Do you know the book D-Aulaires’ Book of Greek Myths? Trading on my grandson Malik’s interest in super-heroes, I decided to steer that energy toward the founding stories of Western Civilization and read it to him. It’s the least a 7-year old should know.
And he is fully on board, as we work our way through the fantastic, the imaginative, the big stories of divine wrath, jealousy, betrayal and benevolence, of mortal tragedies and comedies. What’s astounding to even me is how much these stories from a few thousand years ago still echo into today. (Indeed, the very word Echo comes from the Nymph who fell in love with Narcissus). While I read to him, we notice that the shoes Malik got for his birthday are named for Athena’s consort Nike. (Though the company is not presently worthy of its name, as Nike was the spirit of victory who stayed by Athena’s side, but fought only for just causes. A contrast to the dark money the company gives to the Republican Party). That Peter Pan from the Disney cartoon we watched last night (with appropriate discussion about the stereotypical parts) is a re-incarnation of the satyr Pan, not only in name, but in his panpipe-playing frolicking. The restaurant Eos we passed the other day is named for the goddess of the dawn and mother of the four winds and my daughter Talia, Malik’s favorite Aunt, is named for the Muse of Comedy and Poetry (sometimes spelled Thalia). Everywhere we turn, the old Greeks myths appear.
Think about it. All of the planets except for Earth are named for the Roman names of the Greek Gods— Mercury, Venus, Mars, Neptune, Uranus, Saturn, Jupiter and yes, I’m still including Pluto. The constellations in the sky (and some astrological signs) — Hercules, Pegasus, Casseiopeia, Perseus, Gemini (Castor and Pollux), Orion, Scorpius, Andromeda, Aquarius, Centaurus and many, many more. The months March, May and June from Mars, Maia and Juno. The psychological complexes that were first described in the myths of Oedipus, Narcissus and King Midas, Nietzche’s contemporary philosophy exploring the Apollonian and the Dionysian. Achille’s heel, Ariadne’s thread and Cupid’s arrows. The deep imagery of Pandora (also the name of a music-streaming service) opening the box, Sisyphus pushing his rock up the hill, Prometheus stealing fire, Icarus falling from the sky, the Minotaur threading through the labyrinth.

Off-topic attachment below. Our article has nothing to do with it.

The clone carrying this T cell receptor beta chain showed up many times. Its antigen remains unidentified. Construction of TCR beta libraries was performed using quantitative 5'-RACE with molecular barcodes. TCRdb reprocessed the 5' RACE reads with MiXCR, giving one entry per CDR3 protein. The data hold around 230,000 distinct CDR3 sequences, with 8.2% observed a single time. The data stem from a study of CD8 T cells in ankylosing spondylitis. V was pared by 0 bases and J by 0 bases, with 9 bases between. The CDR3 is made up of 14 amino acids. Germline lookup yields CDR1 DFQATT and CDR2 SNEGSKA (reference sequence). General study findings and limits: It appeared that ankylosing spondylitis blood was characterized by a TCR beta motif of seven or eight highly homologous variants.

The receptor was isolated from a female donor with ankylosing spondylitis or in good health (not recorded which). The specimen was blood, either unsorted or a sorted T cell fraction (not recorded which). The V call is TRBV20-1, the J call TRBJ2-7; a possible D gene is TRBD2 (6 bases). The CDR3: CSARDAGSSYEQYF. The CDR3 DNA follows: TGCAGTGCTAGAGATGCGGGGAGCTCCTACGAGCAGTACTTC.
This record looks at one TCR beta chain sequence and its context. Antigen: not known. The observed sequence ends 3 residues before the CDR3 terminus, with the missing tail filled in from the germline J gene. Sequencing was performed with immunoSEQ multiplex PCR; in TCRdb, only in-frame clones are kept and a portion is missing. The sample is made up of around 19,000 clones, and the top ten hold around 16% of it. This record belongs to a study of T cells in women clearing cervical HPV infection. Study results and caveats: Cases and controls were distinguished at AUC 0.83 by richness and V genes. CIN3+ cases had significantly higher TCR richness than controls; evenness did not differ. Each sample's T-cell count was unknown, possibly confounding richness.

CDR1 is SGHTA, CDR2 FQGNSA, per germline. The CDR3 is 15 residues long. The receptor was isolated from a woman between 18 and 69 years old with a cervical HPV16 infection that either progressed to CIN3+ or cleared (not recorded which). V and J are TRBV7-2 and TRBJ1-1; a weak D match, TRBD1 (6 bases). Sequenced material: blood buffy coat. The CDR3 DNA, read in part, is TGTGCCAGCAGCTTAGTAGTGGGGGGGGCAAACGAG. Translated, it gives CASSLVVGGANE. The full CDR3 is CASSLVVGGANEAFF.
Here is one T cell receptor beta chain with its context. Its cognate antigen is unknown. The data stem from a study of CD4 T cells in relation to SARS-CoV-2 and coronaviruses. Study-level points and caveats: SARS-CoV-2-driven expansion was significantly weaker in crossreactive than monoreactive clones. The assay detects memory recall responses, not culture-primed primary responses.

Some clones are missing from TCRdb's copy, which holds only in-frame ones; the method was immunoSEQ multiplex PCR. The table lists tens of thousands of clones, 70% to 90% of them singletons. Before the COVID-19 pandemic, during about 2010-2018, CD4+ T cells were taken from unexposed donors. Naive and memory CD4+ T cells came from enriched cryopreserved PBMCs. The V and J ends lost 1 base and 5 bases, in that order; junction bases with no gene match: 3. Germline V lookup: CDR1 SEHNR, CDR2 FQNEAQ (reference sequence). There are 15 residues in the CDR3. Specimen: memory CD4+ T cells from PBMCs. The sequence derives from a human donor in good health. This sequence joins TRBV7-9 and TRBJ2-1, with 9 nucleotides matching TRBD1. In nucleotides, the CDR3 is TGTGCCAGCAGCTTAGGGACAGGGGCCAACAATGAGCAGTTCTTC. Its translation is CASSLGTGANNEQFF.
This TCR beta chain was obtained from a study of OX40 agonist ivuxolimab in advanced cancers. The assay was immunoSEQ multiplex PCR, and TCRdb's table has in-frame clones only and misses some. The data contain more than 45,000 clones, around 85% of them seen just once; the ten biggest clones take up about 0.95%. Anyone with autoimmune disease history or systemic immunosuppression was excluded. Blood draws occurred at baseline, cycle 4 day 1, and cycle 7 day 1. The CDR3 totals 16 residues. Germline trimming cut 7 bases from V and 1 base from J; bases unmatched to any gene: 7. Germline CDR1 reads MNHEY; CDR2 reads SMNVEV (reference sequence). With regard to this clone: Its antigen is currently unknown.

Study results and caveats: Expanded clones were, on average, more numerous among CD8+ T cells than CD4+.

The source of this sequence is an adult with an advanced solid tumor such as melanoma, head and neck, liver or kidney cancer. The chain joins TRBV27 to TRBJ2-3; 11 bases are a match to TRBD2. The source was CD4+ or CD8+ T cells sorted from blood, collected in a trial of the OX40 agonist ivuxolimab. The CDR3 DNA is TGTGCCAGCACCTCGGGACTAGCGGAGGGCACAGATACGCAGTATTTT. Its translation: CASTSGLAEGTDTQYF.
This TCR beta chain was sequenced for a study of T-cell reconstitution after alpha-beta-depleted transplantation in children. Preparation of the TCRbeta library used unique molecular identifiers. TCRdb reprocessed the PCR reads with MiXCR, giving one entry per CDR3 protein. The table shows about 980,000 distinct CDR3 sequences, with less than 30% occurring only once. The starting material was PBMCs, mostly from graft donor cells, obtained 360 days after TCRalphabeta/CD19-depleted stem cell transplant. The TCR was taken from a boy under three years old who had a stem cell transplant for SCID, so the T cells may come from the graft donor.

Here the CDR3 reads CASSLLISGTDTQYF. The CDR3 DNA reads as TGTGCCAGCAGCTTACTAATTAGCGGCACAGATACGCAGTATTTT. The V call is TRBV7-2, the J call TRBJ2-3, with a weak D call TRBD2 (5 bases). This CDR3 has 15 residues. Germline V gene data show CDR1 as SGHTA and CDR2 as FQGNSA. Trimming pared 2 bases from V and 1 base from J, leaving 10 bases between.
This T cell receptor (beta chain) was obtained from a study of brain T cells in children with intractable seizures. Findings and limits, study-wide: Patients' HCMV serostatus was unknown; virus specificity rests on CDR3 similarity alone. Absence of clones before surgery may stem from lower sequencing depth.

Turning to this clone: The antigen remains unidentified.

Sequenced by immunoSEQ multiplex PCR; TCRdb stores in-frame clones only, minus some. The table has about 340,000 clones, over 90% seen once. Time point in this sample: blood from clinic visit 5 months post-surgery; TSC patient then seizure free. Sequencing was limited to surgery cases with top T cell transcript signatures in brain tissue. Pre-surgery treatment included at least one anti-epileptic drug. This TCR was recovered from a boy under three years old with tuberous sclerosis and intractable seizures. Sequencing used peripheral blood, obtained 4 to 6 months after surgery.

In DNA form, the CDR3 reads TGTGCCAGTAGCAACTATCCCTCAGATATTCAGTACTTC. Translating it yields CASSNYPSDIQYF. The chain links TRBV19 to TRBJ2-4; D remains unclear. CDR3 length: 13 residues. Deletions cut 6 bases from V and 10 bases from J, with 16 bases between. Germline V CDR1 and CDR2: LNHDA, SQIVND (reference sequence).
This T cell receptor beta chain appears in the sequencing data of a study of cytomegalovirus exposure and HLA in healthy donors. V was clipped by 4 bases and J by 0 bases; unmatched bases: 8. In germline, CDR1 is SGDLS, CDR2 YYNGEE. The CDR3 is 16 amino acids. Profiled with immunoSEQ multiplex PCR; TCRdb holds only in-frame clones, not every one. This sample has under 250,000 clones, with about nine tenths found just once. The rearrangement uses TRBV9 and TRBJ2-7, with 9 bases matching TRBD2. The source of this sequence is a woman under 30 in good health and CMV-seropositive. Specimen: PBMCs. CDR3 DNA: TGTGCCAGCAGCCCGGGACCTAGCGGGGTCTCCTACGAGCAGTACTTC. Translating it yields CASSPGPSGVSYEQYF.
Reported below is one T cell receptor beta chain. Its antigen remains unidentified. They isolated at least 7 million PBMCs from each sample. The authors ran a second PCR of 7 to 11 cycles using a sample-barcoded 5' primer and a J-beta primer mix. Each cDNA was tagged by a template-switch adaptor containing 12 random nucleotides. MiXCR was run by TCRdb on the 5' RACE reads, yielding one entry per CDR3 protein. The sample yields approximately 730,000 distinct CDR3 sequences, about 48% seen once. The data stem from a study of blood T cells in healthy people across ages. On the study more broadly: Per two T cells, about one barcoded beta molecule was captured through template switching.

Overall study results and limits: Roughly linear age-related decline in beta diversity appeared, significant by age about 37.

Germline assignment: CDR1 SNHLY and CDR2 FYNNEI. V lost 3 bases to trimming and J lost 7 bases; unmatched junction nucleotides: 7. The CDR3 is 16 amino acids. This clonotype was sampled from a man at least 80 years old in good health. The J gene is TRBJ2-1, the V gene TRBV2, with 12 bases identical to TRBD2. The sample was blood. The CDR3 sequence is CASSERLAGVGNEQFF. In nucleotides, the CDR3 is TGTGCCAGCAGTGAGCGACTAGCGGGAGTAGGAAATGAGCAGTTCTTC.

The Renaissance owes much of its rebirth of culture to a return to Greece. In painting, there is Botticelli’s The Birth of Venus, Carvaggio’s Triumph of Galatea and Narcissus, Rubens’ Leda and the Swan and Prometheus Bound. In the post-Renaissance musical world, there’s Handel’s Atalanta, Beethoven’s The Creatures of Prometheus, Schubert’s Coachman Kronos and Mendelssohn’s Oedipus at Colonus. In the opera world, there’s Monteverdi’s Orfeo, Purcell’s Dido and Aeneas, Gluck’s Echo and Narcissus, Handel’s , Strauss’s Ariadne Auf Naxos and Elektra.Though not well known or often performed, Carl Orff wrote three works inspired by ancient Greece— Antigonae, Oedipus the Tyrant and Prometheus. Modern dancer Martha Graham incorporated much Greek mythology in her works Errand in the Maze, Cave of the Heart, Clytemnestra and Night Journey.
Literature and poetry inspired by the ancient Greek stories famously includes the novel Ulyssesby James Joyce and a number of recently published works including Madeline Miller’s Circe, Alfred Lord Tennyson’s poem Ulysses, Hilda Doolittle (H.D.)’s poem Priapus: Keeper of Orchards, T.S. Eliot’s The Wasteland and Sylvia Plath’s Medusa. In the film world, there is the French Orpheus, the Brazilian Black Orpheus, the Greek Electra, the Italian Medea and the American O Brother Where Are Thou?
I think you get the picture. The Greek myths continue to resonate in current times, be it in the fields of psychology, literature, art, music or business. They’ve captured the imagination of both children and adults for centuries. Yet are they being taught in schools? Are they considered too old-fashioned or politically incorrect or simply unneeded next to learning coding? My experience with Malik suggests that they are still worthy of our attention and necessary to being an informed, cultured, educated person. Had we understood the sickness of Narcissus, would we have continued to allow 45 to sit in the White House? Would Wall Street begin to reform itself if they understood the dangers of the Midas touch? Would we be a touch more aware of caring for Earth when considering Icarus’ fall?
Stay tuned for the next chapter in the Education of Malik— the Odyssey.
Post a Comment
Note: Only a member of this blog may post a comment.